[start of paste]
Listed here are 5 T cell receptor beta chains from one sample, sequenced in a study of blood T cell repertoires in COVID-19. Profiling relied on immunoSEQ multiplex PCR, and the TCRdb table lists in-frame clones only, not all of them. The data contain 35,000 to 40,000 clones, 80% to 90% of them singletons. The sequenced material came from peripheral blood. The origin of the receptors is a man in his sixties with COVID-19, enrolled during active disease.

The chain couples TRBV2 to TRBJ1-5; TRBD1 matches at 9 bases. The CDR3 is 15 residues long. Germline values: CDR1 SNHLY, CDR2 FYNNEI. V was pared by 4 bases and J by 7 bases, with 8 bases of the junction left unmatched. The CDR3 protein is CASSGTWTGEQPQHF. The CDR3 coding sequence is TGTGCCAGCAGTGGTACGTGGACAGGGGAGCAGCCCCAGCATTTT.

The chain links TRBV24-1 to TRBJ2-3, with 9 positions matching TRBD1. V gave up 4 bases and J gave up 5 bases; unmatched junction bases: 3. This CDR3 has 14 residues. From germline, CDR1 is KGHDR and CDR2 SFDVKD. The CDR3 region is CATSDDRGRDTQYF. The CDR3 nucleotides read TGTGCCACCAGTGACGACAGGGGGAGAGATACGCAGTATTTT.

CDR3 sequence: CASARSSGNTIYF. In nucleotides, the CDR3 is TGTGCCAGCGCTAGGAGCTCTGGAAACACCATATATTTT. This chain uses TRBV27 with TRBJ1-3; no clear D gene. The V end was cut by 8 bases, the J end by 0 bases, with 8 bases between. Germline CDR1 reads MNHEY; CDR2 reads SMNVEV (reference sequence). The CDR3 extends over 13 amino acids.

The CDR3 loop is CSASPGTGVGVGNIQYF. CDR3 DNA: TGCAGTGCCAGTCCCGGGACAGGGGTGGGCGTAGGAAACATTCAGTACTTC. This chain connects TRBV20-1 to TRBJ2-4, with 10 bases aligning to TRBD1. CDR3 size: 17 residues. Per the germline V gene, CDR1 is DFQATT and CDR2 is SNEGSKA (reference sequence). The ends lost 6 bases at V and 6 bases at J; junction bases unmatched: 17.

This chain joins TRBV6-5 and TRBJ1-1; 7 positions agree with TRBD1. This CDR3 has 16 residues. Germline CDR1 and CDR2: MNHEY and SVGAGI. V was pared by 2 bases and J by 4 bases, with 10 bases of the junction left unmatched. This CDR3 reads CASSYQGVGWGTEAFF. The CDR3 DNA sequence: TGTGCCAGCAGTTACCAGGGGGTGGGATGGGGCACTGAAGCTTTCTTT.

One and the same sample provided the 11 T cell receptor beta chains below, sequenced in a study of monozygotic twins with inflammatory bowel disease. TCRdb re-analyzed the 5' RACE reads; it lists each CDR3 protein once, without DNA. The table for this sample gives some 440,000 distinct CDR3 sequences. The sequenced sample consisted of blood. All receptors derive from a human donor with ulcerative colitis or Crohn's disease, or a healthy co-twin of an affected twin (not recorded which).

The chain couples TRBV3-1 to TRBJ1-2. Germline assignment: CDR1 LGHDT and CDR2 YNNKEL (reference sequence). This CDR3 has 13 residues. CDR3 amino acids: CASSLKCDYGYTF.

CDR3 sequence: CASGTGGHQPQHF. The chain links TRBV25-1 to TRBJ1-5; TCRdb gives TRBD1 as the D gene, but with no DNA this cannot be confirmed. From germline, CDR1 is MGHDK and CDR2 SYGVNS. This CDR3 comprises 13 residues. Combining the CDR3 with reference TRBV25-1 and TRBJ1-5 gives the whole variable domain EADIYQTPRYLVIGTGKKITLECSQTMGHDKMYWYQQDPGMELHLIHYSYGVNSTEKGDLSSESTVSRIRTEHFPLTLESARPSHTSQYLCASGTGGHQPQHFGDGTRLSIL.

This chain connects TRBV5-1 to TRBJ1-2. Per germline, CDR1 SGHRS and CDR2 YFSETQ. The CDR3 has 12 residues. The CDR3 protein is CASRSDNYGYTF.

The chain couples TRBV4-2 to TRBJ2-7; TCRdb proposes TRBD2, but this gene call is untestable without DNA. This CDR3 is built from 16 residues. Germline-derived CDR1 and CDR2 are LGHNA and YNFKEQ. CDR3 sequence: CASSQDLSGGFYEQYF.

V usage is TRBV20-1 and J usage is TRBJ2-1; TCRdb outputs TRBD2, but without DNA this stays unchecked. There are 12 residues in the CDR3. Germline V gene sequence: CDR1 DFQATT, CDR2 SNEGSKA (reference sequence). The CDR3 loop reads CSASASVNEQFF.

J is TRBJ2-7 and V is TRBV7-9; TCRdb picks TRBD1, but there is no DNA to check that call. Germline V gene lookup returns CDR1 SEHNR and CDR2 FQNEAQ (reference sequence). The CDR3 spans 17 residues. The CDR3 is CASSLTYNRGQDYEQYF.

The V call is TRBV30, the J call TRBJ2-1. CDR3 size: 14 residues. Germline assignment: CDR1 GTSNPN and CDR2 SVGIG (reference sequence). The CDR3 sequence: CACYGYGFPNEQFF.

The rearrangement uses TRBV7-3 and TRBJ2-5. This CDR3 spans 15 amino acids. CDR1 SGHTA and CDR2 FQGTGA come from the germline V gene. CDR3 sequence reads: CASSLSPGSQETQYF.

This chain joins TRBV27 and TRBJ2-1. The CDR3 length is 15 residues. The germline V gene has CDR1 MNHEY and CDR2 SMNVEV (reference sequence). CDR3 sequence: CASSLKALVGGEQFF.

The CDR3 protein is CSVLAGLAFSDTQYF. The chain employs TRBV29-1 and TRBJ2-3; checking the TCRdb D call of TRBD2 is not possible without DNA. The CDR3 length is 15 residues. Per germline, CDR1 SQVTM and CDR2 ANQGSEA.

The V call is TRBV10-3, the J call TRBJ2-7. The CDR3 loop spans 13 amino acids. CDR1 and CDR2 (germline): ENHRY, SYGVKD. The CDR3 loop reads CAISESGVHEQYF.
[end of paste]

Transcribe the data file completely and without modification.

Listed here are 5 T cell receptor beta chains from one sample, sequenced in a study of blood T cell repertoires in COVID-19. Profiling relied on immunoSEQ multiplex PCR, and the TCRdb table lists in-frame clones only, not all of them. The data contain 35,000 to 40,000 clones, 80% to 90% of them singletons. The sequenced material came from peripheral blood. The origin of the receptors is a man in his sixties with COVID-19, enrolled during active disease.

The chain couples TRBV2 to TRBJ1-5; TRBD1 matches at 9 bases. The CDR3 is 15 residues long. Germline values: CDR1 SNHLY, CDR2 FYNNEI. V was pared by 4 bases and J by 7 bases, with 8 bases of the junction left unmatched. The CDR3 protein is CASSGTWTGEQPQHF. The CDR3 coding sequence is TGTGCCAGCAGTGGTACGTGGACAGGGGAGCAGCCCCAGCATTTT.

The chain links TRBV24-1 to TRBJ2-3, with 9 positions matching TRBD1. V gave up 4 bases and J gave up 5 bases; unmatched junction bases: 3. This CDR3 has 14 residues. From germline, CDR1 is KGHDR and CDR2 SFDVKD. The CDR3 region is CATSDDRGRDTQYF. The CDR3 nucleotides read TGTGCCACCAGTGACGACAGGGGGAGAGATACGCAGTATTTT.

CDR3 sequence: CASARSSGNTIYF. In nucleotides, the CDR3 is TGTGCCAGCGCTAGGAGCTCTGGAAACACCATATATTTT. This chain uses TRBV27 with TRBJ1-3; no clear D gene. The V end was cut by 8 bases, the J end by 0 bases, with 8 bases between. Germline CDR1 reads MNHEY; CDR2 reads SMNVEV (reference sequence). The CDR3 extends over 13 amino acids.

The CDR3 loop is CSASPGTGVGVGNIQYF. CDR3 DNA: TGCAGTGCCAGTCCCGGGACAGGGGTGGGCGTAGGAAACATTCAGTACTTC. This chain connects TRBV20-1 to TRBJ2-4, with 10 bases aligning to TRBD1. CDR3 size: 17 residues. Per the germline V gene, CDR1 is DFQATT and CDR2 is SNEGSKA (reference sequence). The ends lost 6 bases at V and 6 bases at J; junction bases unmatched: 17.

This chain joins TRBV6-5 and TRBJ1-1; 7 positions agree with TRBD1. This CDR3 has 16 residues. Germline CDR1 and CDR2: MNHEY and SVGAGI. V was pared by 2 bases and J by 4 bases, with 10 bases of the junction left unmatched. This CDR3 reads CASSYQGVGWGTEAFF. The CDR3 DNA sequence: TGTGCCAGCAGTTACCAGGGGGTGGGATGGGGCACTGAAGCTTTCTTT.

One and the same sample provided the 11 T cell receptor beta chains below, sequenced in a study of monozygotic twins with inflammatory bowel disease. TCRdb re-analyzed the 5' RACE reads; it lists each CDR3 protein once, without DNA. The table for this sample gives some 440,000 distinct CDR3 sequences. The sequenced sample consisted of blood. All receptors derive from a human donor with ulcerative colitis or Crohn's disease, or a healthy co-twin of an affected twin (not recorded which).

The chain couples TRBV3-1 to TRBJ1-2. Germline assignment: CDR1 LGHDT and CDR2 YNNKEL (reference sequence). This CDR3 has 13 residues. CDR3 amino acids: CASSLKCDYGYTF.

CDR3 sequence: CASGTGGHQPQHF. The chain links TRBV25-1 to TRBJ1-5; TCRdb gives TRBD1 as the D gene, but with no DNA this cannot be confirmed. From germline, CDR1 is MGHDK and CDR2 SYGVNS. This CDR3 comprises 13 residues. Combining the CDR3 with reference TRBV25-1 and TRBJ1-5 gives the whole variable domain EADIYQTPRYLVIGTGKKITLECSQTMGHDKMYWYQQDPGMELHLIHYSYGVNSTEKGDLSSESTVSRIRTEHFPLTLESARPSHTSQYLCASGTGGHQPQHFGDGTRLSIL.

This chain connects TRBV5-1 to TRBJ1-2. Per germline, CDR1 SGHRS and CDR2 YFSETQ. The CDR3 has 12 residues. The CDR3 protein is CASRSDNYGYTF.

The chain couples TRBV4-2 to TRBJ2-7; TCRdb proposes TRBD2, but this gene call is untestable without DNA. This CDR3 is built from 16 residues. Germline-derived CDR1 and CDR2 are LGHNA and YNFKEQ. CDR3 sequence: CASSQDLSGGFYEQYF.

V usage is TRBV20-1 and J usage is TRBJ2-1; TCRdb outputs TRBD2, but without DNA this stays unchecked. There are 12 residues in the CDR3. Germline V gene sequence: CDR1 DFQATT, CDR2 SNEGSKA (reference sequence). The CDR3 loop reads CSASASVNEQFF.

J is TRBJ2-7 and V is TRBV7-9; TCRdb picks TRBD1, but there is no DNA to check that call. Germline V gene lookup returns CDR1 SEHNR and CDR2 FQNEAQ (reference sequence). The CDR3 spans 17 residues. The CDR3 is CASSLTYNRGQDYEQYF.

The V call is TRBV30, the J call TRBJ2-1. CDR3 size: 14 residues. Germline assignment: CDR1 GTSNPN and CDR2 SVGIG (reference sequence). The CDR3 sequence: CACYGYGFPNEQFF.

The rearrangement uses TRBV7-3 and TRBJ2-5. This CDR3 spans 15 amino acids. CDR1 SGHTA and CDR2 FQGTGA come from the germline V gene. CDR3 sequence reads: CASSLSPGSQETQYF.

This chain joins TRBV27 and TRBJ2-1. The CDR3 length is 15 residues. The germline V gene has CDR1 MNHEY and CDR2 SMNVEV (reference sequence). CDR3 sequence: CASSLKALVGGEQFF.

The CDR3 protein is CSVLAGLAFSDTQYF. The chain employs TRBV29-1 and TRBJ2-3; checking the TCRdb D call of TRBD2 is not possible without DNA. The CDR3 length is 15 residues. Per germline, CDR1 SQVTM and CDR2 ANQGSEA.

The V call is TRBV10-3, the J call TRBJ2-7. The CDR3 loop spans 13 amino acids. CDR1 and CDR2 (germline): ENHRY, SYGVKD. The CDR3 loop reads CAISESGVHEQYF.